I have a confession. I have often imagined what it would have been like to have lived during the Middle Ages. I’ve dreamed of wearing the rich, ornate gowns of the nobility. Never mind that it was likely they only owned one or two dresses, that hygiene was poor and living conditions a bit unsanitary, even filthy, a major contributor to the Black Plague! Just think, if it hadn’t been for that time period, perfume may never have been invented or needed!
In my mind, I have completely romanticized the Middle Ages into something that it most definitely was not. I guess it’s that crazy notion that has attracted me to Renaissance Faires, Shakespearean plays and knights in shining armor.
In light of that admission, it shouldn’t come as a surprise that when my husband was working in Georgia, one of the attractions I wanted to visit was Medieval Times Atlanta.
Last week, after waiting nearly a year, my family finally had that opportunity. We traveled to Atlanta to be transported back in time to the 11th century as guests of King Philippe and Princess Leonore for a celebration featuring a feast and tournament. The Castle is located at the Discover Mills mall and you really can’t miss it. Just look for the huge stone fortress in the parking lot.
Medieval Times Atlanta, one of nine Medieval Times Dinner & Tournament locations in North America
We’d arrived early to hook up with our group, to look around and to tour the Torture Museum that was located in the Dungeon. We had been cautioned that the Torture Museum was not intended for young children due to the graphic nature of the illustrations and equipment on display. Since I have teenagers I really didn’t think it’d be a problem, we do watch the History Channel, you know. I was wrong.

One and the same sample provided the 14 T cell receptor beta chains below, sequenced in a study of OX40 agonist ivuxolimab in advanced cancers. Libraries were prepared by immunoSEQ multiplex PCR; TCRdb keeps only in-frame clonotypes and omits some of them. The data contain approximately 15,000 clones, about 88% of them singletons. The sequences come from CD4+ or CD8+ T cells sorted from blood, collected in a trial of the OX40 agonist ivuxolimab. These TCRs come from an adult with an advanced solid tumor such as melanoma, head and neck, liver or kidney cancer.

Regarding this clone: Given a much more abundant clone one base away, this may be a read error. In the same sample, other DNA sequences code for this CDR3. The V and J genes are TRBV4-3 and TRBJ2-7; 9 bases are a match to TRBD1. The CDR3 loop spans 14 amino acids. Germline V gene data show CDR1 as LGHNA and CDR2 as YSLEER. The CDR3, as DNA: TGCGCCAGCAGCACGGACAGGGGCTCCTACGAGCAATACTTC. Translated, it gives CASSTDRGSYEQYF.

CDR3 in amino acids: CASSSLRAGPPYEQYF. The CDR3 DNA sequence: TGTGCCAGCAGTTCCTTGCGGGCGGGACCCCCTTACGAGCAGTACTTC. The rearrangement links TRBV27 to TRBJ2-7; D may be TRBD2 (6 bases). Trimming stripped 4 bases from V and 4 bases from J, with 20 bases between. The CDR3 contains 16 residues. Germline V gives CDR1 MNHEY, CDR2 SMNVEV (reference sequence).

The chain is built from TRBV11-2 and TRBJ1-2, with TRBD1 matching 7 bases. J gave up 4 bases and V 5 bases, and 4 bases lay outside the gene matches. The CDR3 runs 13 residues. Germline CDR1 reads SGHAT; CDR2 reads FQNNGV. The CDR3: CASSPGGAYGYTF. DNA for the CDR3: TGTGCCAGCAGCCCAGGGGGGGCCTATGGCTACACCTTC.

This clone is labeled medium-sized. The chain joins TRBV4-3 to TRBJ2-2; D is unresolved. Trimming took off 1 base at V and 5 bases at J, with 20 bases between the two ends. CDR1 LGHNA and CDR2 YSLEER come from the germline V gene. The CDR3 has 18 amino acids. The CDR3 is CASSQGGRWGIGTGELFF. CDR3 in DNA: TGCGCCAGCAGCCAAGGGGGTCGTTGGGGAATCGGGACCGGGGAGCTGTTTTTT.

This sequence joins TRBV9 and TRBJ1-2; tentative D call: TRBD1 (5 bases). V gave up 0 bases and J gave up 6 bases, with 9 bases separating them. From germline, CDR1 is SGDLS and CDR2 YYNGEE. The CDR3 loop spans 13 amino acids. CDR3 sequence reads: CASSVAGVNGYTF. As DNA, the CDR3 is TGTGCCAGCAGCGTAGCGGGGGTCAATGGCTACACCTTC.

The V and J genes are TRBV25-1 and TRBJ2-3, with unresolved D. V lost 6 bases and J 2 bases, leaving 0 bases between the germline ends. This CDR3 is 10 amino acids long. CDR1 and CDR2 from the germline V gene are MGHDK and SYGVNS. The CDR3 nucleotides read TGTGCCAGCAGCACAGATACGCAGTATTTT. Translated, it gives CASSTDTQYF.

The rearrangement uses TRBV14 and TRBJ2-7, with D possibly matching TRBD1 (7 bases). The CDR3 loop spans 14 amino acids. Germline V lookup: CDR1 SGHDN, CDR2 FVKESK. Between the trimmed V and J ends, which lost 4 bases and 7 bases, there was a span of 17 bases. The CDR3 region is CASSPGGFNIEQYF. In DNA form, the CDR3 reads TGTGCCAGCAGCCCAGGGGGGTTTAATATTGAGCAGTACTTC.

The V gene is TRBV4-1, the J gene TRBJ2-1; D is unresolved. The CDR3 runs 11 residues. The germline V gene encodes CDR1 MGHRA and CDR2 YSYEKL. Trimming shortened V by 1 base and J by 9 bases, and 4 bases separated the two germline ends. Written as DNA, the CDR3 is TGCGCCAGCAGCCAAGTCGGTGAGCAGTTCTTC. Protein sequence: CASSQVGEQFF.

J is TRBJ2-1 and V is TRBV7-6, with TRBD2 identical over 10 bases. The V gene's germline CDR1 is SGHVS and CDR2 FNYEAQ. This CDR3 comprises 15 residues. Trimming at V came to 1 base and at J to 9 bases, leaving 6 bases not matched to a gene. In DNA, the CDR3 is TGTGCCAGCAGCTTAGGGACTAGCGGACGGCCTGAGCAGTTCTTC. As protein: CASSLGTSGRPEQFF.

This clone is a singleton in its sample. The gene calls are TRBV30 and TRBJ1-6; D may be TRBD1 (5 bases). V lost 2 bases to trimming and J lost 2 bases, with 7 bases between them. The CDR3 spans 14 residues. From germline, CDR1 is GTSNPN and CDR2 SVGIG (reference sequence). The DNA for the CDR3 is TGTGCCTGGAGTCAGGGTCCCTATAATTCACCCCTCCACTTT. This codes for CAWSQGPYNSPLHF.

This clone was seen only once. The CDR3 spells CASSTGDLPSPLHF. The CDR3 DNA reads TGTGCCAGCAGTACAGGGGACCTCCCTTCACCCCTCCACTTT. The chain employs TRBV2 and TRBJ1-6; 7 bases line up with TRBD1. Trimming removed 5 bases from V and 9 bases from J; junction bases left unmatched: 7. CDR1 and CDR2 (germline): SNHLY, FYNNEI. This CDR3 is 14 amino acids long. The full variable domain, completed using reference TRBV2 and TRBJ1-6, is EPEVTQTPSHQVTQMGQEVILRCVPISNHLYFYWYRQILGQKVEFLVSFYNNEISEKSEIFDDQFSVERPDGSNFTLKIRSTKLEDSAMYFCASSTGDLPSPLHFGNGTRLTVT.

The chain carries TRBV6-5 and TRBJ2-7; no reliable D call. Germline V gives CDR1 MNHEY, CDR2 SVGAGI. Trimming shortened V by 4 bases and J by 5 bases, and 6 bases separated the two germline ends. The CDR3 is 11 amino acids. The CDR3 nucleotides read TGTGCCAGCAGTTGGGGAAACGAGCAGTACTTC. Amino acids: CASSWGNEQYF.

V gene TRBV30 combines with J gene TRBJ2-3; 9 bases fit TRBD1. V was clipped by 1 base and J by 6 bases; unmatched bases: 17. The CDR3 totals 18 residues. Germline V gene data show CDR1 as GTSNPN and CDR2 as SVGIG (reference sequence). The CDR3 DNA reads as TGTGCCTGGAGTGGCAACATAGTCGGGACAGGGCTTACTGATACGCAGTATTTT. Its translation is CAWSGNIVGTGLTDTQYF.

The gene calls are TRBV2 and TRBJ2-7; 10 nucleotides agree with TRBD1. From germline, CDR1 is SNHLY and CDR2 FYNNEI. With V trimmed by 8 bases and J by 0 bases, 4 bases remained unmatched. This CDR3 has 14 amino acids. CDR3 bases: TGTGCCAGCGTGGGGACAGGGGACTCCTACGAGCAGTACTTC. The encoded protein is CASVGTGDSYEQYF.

I can’t say that I found the pictures terrible, in and of themselves. After all, they were crudely drawn, simple black and white drawings, authentic to the style of the time period. What was disturbing was to see the objects of torture and then READ how they were used by the accompanying descriptions. That was disturbing. All fondness I had for that age quickly disappeared after glimpsing the chastity belt and other devices that I’d rather forget. As I escaped the dungeon I found myself wishing I’d never entered.
After looking at the souvenirs available for sale, we waited in the Hall of Arms for our number to be announced which would allow us to enter the arena where the festivities were to be held.
Since we’d booked as a school group,we found small cheering banners and commemorative programs at our seats. Unlike evening shows, the matinee includes special educational programming explaining different aspects of the time period to the audience. My oldest son really enjoyed that aspect of the show. My daughter hated it.
The food was served to us by serving wenches. Keep in mind we were in the Middle Ages so there were no utensils. Our menu consisted of a piece of chicken, corn on the cob, a potato, garlic toast and a chocolate chip cookie. Hmmm….not sure that the chocolate chip cookie fits in the time period but we ate it, so who’s complaining?
I’d love nothing more than to say that my family absolutely loved the show at Medieval Times Atlanta, or rather that I loved the show. It’s not that I didn’t like it, it just wasn’t what I’d expected or built it up to be.
There were some aspects that I really enjoyed—the falcon demonstration was incredible, the dancing horse was pretty neat, and the jousting was entertaining.
My family saved over $100 visiting as part of a school group, so if arranging a field trip is an option for you, it would be well worth checking into.
If you REALLY love horses, really LOVE the Middle Ages (and not just the clothes from that time period), and have never been to a jousting event, I think you’d be thrilled with the experience, the other families in our group seemed to be.
Have you been to Medieval Times Atlanta or any of the other locations? What was your experience like?
© 2011 – 2016, Tonya Prater. All rights reserved.